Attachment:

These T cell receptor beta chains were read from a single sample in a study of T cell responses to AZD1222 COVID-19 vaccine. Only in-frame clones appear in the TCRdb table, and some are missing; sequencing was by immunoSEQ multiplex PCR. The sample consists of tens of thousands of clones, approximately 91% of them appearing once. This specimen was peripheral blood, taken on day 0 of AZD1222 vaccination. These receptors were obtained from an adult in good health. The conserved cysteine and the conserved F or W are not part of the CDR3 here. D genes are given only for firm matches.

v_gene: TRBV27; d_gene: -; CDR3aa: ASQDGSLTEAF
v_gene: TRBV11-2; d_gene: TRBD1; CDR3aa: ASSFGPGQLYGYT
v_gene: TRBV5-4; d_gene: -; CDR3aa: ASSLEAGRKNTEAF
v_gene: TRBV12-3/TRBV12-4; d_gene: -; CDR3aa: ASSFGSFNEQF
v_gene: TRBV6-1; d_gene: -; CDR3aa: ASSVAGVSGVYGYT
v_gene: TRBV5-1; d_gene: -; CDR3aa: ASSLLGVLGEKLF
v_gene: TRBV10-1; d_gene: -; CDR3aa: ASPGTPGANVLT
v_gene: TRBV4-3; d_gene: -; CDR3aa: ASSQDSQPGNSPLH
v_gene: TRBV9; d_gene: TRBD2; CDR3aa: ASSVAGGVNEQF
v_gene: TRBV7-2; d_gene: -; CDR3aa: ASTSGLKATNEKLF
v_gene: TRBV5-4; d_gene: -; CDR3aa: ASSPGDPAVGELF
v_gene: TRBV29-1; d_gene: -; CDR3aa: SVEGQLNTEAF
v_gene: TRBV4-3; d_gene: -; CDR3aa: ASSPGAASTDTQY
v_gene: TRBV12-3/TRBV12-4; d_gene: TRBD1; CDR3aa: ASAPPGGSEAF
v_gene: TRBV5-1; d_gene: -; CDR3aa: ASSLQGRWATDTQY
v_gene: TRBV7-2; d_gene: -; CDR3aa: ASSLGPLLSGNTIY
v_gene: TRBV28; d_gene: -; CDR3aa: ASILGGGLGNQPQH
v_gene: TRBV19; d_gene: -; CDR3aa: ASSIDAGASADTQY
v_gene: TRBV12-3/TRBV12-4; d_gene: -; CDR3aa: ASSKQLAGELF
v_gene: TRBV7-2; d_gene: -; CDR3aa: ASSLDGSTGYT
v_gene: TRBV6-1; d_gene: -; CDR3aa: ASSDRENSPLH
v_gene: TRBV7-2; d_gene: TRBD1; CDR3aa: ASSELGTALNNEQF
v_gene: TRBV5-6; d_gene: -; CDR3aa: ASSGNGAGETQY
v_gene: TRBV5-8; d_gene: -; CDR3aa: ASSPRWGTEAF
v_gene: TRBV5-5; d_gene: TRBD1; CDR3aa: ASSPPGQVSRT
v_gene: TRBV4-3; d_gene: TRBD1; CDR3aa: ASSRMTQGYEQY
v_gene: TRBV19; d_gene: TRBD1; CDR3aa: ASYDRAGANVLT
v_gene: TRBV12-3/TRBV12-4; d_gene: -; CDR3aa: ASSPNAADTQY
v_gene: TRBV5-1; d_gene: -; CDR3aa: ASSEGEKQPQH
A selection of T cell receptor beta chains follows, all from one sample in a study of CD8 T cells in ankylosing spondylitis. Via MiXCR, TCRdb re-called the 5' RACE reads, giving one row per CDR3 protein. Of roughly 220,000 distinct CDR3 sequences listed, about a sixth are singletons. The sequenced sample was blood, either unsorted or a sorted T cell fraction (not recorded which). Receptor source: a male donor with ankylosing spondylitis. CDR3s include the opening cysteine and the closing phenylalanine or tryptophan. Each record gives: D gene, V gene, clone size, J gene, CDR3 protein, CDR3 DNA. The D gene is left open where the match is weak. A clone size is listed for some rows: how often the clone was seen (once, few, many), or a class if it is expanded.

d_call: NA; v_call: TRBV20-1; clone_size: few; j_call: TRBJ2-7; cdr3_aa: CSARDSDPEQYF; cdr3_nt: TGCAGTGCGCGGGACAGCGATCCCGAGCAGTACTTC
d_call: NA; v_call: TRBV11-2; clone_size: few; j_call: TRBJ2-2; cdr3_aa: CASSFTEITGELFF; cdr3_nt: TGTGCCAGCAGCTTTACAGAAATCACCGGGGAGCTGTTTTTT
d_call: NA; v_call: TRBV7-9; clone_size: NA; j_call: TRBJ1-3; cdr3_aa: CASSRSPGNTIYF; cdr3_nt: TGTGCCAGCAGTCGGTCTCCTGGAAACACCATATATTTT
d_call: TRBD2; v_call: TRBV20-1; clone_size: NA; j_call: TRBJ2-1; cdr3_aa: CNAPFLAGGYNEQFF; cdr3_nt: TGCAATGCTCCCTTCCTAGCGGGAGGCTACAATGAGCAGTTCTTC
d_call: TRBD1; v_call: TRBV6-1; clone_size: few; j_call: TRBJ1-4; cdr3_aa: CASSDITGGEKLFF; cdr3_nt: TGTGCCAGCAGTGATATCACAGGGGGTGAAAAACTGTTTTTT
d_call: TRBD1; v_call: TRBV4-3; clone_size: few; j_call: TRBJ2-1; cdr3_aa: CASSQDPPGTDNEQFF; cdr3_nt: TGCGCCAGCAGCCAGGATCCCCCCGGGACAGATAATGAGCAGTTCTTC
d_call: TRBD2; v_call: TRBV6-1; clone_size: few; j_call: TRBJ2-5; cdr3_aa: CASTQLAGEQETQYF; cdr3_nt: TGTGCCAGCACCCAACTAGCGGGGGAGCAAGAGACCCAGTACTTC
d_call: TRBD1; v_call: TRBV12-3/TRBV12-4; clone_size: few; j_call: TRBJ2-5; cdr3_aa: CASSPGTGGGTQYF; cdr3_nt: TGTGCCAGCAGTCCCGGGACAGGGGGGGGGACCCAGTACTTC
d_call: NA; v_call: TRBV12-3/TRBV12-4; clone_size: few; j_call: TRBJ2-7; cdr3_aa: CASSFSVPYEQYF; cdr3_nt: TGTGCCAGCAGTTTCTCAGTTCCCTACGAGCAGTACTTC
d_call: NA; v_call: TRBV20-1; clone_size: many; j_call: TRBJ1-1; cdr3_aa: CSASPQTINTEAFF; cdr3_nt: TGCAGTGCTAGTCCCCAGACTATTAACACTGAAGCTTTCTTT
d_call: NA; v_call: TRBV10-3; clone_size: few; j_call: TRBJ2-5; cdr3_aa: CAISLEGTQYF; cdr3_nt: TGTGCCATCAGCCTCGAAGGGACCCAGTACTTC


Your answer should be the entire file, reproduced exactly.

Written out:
These T cell receptor beta chains were read from a single sample in a study of T cell responses to AZD1222 COVID-19 vaccine. Only in-frame clones appear in the TCRdb table, and some are missing; sequencing was by immunoSEQ multiplex PCR. The sample consists of tens of thousands of clones, approximately 91% of them appearing once. This specimen was peripheral blood, taken on day 0 of AZD1222 vaccination. These receptors were obtained from an adult in good health. The conserved cysteine and the conserved F or W are not part of the CDR3 here. D genes are given only for firm matches.

v_gene: TRBV27; d_gene: -; CDR3aa: ASQDGSLTEAF
v_gene: TRBV11-2; d_gene: TRBD1; CDR3aa: ASSFGPGQLYGYT
v_gene: TRBV5-4; d_gene: -; CDR3aa: ASSLEAGRKNTEAF
v_gene: TRBV12-3/TRBV12-4; d_gene: -; CDR3aa: ASSFGSFNEQF
v_gene: TRBV6-1; d_gene: -; CDR3aa: ASSVAGVSGVYGYT
v_gene: TRBV5-1; d_gene: -; CDR3aa: ASSLLGVLGEKLF
v_gene: TRBV10-1; d_gene: -; CDR3aa: ASPGTPGANVLT
v_gene: TRBV4-3; d_gene: -; CDR3aa: ASSQDSQPGNSPLH
v_gene: TRBV9; d_gene: TRBD2; CDR3aa: ASSVAGGVNEQF
v_gene: TRBV7-2; d_gene: -; CDR3aa: ASTSGLKATNEKLF
v_gene: TRBV5-4; d_gene: -; CDR3aa: ASSPGDPAVGELF
v_gene: TRBV29-1; d_gene: -; CDR3aa: SVEGQLNTEAF
v_gene: TRBV4-3; d_gene: -; CDR3aa: ASSPGAASTDTQY
v_gene: TRBV12-3/TRBV12-4; d_gene: TRBD1; CDR3aa: ASAPPGGSEAF
v_gene: TRBV5-1; d_gene: -; CDR3aa: ASSLQGRWATDTQY
v_gene: TRBV7-2; d_gene: -; CDR3aa: ASSLGPLLSGNTIY
v_gene: TRBV28; d_gene: -; CDR3aa: ASILGGGLGNQPQH
v_gene: TRBV19; d_gene: -; CDR3aa: ASSIDAGASADTQY
v_gene: TRBV12-3/TRBV12-4; d_gene: -; CDR3aa: ASSKQLAGELF
v_gene: TRBV7-2; d_gene: -; CDR3aa: ASSLDGSTGYT
v_gene: TRBV6-1; d_gene: -; CDR3aa: ASSDRENSPLH
v_gene: TRBV7-2; d_gene: TRBD1; CDR3aa: ASSELGTALNNEQF
v_gene: TRBV5-6; d_gene: -; CDR3aa: ASSGNGAGETQY
v_gene: TRBV5-8; d_gene: -; CDR3aa: ASSPRWGTEAF
v_gene: TRBV5-5; d_gene: TRBD1; CDR3aa: ASSPPGQVSRT
v_gene: TRBV4-3; d_gene: TRBD1; CDR3aa: ASSRMTQGYEQY
v_gene: TRBV19; d_gene: TRBD1; CDR3aa: ASYDRAGANVLT
v_gene: TRBV12-3/TRBV12-4; d_gene: -; CDR3aa: ASSPNAADTQY
v_gene: TRBV5-1; d_gene: -; CDR3aa: ASSEGEKQPQH
A selection of T cell receptor beta chains follows, all from one sample in a study of CD8 T cells in ankylosing spondylitis. Via MiXCR, TCRdb re-called the 5' RACE reads, giving one row per CDR3 protein. Of roughly 220,000 distinct CDR3 sequences listed, about a sixth are singletons. The sequenced sample was blood, either unsorted or a sorted T cell fraction (not recorded which). Receptor source: a male donor with ankylosing spondylitis. CDR3s include the opening cysteine and the closing phenylalanine or tryptophan. Each record gives: D gene, V gene, clone size, J gene, CDR3 protein, CDR3 DNA. The D gene is left open where the match is weak. A clone size is listed for some rows: how often the clone was seen (once, few, many), or a class if it is expanded.

d_call: NA; v_call: TRBV20-1; clone_size: few; j_call: TRBJ2-7; cdr3_aa: CSARDSDPEQYF; cdr3_nt: TGCAGTGCGCGGGACAGCGATCCCGAGCAGTACTTC
d_call: NA; v_call: TRBV11-2; clone_size: few; j_call: TRBJ2-2; cdr3_aa: CASSFTEITGELFF; cdr3_nt: TGTGCCAGCAGCTTTACAGAAATCACCGGGGAGCTGTTTTTT
d_call: NA; v_call: TRBV7-9; clone_size: NA; j_call: TRBJ1-3; cdr3_aa: CASSRSPGNTIYF; cdr3_nt: TGTGCCAGCAGTCGGTCTCCTGGAAACACCATATATTTT
d_call: TRBD2; v_call: TRBV20-1; clone_size: NA; j_call: TRBJ2-1; cdr3_aa: CNAPFLAGGYNEQFF; cdr3_nt: TGCAATGCTCCCTTCCTAGCGGGAGGCTACAATGAGCAGTTCTTC
d_call: TRBD1; v_call: TRBV6-1; clone_size: few; j_call: TRBJ1-4; cdr3_aa: CASSDITGGEKLFF; cdr3_nt: TGTGCCAGCAGTGATATCACAGGGGGTGAAAAACTGTTTTTT
d_call: TRBD1; v_call: TRBV4-3; clone_size: few; j_call: TRBJ2-1; cdr3_aa: CASSQDPPGTDNEQFF; cdr3_nt: TGCGCCAGCAGCCAGGATCCCCCCGGGACAGATAATGAGCAGTTCTTC
d_call: TRBD2; v_call: TRBV6-1; clone_size: few; j_call: TRBJ2-5; cdr3_aa: CASTQLAGEQETQYF; cdr3_nt: TGTGCCAGCACCCAACTAGCGGGGGAGCAAGAGACCCAGTACTTC
d_call: TRBD1; v_call: TRBV12-3/TRBV12-4; clone_size: few; j_call: TRBJ2-5; cdr3_aa: CASSPGTGGGTQYF; cdr3_nt: TGTGCCAGCAGTCCCGGGACAGGGGGGGGGACCCAGTACTTC
d_call: NA; v_call: TRBV12-3/TRBV12-4; clone_size: few; j_call: TRBJ2-7; cdr3_aa: CASSFSVPYEQYF; cdr3_nt: TGTGCCAGCAGTTTCTCAGTTCCCTACGAGCAGTACTTC
d_call: NA; v_call: TRBV20-1; clone_size: many; j_call: TRBJ1-1; cdr3_aa: CSASPQTINTEAFF; cdr3_nt: TGCAGTGCTAGTCCCCAGACTATTAACACTGAAGCTTTCTTT
d_call: NA; v_call: TRBV10-3; clone_size: few; j_call: TRBJ2-5; cdr3_aa: CAISLEGTQYF; cdr3_nt: TGTGCCATCAGCCTCGAAGGGACCCAGTACTTC